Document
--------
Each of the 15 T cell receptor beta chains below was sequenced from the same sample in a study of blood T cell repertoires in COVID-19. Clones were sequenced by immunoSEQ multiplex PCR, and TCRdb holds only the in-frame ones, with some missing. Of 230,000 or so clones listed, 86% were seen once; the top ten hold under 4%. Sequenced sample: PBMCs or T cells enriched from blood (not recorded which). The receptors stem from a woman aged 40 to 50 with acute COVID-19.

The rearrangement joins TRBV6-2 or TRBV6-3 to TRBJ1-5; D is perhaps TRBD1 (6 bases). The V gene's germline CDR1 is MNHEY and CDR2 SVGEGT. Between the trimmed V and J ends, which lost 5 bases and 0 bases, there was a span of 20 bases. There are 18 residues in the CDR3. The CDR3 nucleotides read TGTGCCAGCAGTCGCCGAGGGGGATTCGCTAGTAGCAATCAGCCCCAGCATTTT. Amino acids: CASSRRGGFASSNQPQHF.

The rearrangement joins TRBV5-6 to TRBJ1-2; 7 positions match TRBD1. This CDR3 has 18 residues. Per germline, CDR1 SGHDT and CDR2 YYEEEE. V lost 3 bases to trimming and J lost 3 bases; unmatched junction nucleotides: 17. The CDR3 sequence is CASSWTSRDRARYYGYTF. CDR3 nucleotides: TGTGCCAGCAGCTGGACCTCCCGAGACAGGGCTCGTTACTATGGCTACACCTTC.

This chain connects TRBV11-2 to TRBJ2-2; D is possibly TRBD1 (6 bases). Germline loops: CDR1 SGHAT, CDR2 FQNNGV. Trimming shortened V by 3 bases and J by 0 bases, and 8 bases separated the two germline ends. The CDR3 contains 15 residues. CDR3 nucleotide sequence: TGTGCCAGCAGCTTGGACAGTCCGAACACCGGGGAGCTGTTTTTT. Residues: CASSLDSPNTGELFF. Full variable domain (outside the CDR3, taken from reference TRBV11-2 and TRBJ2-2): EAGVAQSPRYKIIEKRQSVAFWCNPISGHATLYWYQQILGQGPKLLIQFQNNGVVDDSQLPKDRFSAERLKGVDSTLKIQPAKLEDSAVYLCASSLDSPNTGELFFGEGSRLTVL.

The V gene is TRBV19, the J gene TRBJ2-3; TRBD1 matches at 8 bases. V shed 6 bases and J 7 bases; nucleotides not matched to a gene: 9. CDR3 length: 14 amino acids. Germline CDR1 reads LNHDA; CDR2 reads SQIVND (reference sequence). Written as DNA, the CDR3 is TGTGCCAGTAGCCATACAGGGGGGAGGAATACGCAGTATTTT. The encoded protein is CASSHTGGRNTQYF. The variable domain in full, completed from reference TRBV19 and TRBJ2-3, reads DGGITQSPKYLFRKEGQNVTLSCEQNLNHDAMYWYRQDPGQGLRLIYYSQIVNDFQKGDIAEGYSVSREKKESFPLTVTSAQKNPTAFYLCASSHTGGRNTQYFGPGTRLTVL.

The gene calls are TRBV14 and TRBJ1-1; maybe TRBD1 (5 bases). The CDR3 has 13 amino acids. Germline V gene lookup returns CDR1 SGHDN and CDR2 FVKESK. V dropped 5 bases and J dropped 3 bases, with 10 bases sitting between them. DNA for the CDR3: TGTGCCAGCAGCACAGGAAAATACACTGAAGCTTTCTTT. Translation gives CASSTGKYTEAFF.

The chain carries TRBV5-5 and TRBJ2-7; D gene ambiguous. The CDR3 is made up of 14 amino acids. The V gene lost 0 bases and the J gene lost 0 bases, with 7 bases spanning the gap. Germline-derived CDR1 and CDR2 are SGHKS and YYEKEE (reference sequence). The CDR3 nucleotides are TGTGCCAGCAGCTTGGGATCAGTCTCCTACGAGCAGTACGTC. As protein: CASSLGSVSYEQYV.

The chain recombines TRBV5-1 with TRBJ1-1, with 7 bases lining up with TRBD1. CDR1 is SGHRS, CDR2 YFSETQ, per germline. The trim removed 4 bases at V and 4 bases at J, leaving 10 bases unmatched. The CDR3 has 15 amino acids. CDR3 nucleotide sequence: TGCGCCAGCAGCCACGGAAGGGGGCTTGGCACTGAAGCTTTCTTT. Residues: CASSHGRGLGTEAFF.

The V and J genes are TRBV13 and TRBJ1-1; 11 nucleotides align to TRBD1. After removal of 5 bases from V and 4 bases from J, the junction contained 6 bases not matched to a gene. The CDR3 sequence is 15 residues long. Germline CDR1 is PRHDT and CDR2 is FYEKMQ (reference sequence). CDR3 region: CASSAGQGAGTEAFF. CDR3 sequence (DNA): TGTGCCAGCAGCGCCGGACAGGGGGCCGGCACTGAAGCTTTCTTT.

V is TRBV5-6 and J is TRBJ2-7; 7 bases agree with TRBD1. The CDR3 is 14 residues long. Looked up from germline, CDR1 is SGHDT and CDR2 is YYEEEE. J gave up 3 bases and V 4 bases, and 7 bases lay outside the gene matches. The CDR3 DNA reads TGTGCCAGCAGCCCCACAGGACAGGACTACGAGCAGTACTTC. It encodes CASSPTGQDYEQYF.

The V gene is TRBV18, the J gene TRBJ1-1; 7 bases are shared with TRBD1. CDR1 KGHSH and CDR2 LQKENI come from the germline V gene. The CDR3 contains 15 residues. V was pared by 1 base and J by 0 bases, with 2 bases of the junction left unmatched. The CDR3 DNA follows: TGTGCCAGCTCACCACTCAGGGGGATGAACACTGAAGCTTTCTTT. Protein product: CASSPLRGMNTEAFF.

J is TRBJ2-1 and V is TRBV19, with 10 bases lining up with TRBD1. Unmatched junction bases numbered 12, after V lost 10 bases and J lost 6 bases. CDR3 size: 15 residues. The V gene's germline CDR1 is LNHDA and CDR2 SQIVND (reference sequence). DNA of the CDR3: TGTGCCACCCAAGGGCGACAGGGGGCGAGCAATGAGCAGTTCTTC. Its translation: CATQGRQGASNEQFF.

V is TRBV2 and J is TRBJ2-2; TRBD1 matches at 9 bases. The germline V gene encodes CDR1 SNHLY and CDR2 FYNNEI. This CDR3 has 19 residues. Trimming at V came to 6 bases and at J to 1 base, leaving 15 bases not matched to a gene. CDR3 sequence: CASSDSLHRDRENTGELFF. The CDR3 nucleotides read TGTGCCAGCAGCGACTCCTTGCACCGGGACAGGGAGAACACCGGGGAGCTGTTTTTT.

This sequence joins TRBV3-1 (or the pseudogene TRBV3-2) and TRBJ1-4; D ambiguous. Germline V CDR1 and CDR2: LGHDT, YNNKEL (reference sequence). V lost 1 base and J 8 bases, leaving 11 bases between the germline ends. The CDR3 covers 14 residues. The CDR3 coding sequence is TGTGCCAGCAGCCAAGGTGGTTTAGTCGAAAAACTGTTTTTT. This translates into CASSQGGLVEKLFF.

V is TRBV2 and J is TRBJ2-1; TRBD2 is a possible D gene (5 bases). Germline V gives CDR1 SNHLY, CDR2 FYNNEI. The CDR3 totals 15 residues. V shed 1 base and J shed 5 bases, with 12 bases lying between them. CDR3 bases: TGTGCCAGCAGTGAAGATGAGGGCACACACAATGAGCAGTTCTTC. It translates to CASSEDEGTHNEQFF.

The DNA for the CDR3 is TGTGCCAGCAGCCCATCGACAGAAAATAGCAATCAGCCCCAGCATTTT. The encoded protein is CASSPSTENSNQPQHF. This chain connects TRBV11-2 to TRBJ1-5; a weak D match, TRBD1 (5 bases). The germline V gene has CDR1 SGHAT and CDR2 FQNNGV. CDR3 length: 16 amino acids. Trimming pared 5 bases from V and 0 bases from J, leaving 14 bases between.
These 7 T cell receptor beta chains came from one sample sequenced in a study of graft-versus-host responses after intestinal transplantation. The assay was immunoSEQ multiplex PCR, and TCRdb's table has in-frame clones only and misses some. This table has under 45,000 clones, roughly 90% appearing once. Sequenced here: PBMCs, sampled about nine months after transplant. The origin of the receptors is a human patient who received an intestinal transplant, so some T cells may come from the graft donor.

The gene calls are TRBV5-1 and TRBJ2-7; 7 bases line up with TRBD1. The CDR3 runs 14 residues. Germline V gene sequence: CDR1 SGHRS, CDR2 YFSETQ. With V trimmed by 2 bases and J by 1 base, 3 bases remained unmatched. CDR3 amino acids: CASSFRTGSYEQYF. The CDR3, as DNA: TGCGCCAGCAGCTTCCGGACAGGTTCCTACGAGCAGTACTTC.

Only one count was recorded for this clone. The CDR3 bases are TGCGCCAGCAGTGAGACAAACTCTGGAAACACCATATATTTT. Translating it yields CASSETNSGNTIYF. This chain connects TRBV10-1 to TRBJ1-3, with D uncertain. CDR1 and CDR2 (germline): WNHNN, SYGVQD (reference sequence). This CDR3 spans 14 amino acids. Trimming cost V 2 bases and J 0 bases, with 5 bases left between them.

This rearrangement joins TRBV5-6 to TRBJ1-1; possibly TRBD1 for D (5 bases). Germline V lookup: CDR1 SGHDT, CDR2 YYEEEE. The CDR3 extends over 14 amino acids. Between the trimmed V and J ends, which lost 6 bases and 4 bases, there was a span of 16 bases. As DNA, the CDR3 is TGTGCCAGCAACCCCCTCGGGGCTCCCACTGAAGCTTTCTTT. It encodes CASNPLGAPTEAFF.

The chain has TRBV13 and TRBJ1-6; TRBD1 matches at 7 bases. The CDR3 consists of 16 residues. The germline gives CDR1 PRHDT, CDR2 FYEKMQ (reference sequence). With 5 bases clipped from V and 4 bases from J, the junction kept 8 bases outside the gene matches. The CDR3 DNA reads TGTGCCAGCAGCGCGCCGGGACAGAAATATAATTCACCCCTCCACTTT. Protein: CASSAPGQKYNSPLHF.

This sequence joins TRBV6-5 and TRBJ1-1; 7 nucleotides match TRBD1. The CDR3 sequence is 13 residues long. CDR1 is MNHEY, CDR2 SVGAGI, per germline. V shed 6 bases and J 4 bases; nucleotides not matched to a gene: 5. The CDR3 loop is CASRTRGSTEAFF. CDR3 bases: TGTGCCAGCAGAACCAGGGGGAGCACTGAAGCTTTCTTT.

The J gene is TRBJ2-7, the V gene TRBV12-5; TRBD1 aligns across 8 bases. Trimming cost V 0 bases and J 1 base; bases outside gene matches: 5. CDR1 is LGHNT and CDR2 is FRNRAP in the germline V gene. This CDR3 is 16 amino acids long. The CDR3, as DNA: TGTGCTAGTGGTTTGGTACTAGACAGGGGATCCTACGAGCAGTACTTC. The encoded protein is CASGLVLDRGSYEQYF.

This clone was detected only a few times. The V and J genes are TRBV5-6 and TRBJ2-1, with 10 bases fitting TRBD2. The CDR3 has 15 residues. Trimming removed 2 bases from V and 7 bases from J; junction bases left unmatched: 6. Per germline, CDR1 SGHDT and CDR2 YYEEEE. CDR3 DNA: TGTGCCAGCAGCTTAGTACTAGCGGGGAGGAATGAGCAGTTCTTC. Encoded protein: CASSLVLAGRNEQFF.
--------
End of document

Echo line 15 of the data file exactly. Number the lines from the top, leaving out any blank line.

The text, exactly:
V is TRBV2 and J is TRBJ2-1; TRBD2 is a possible D gene (5 bases). Germline V gives CDR1 SNHLY, CDR2 FYNNEI. The CDR3 totals 15 residues. V shed 1 base and J shed 5 bases, with 12 bases lying between them. CDR3 bases: TGTGCCAGCAGTGAAGATGAGGGCACACACAATGAGCAGTTCTTC. It translates to CASSEDEGTHNEQFF.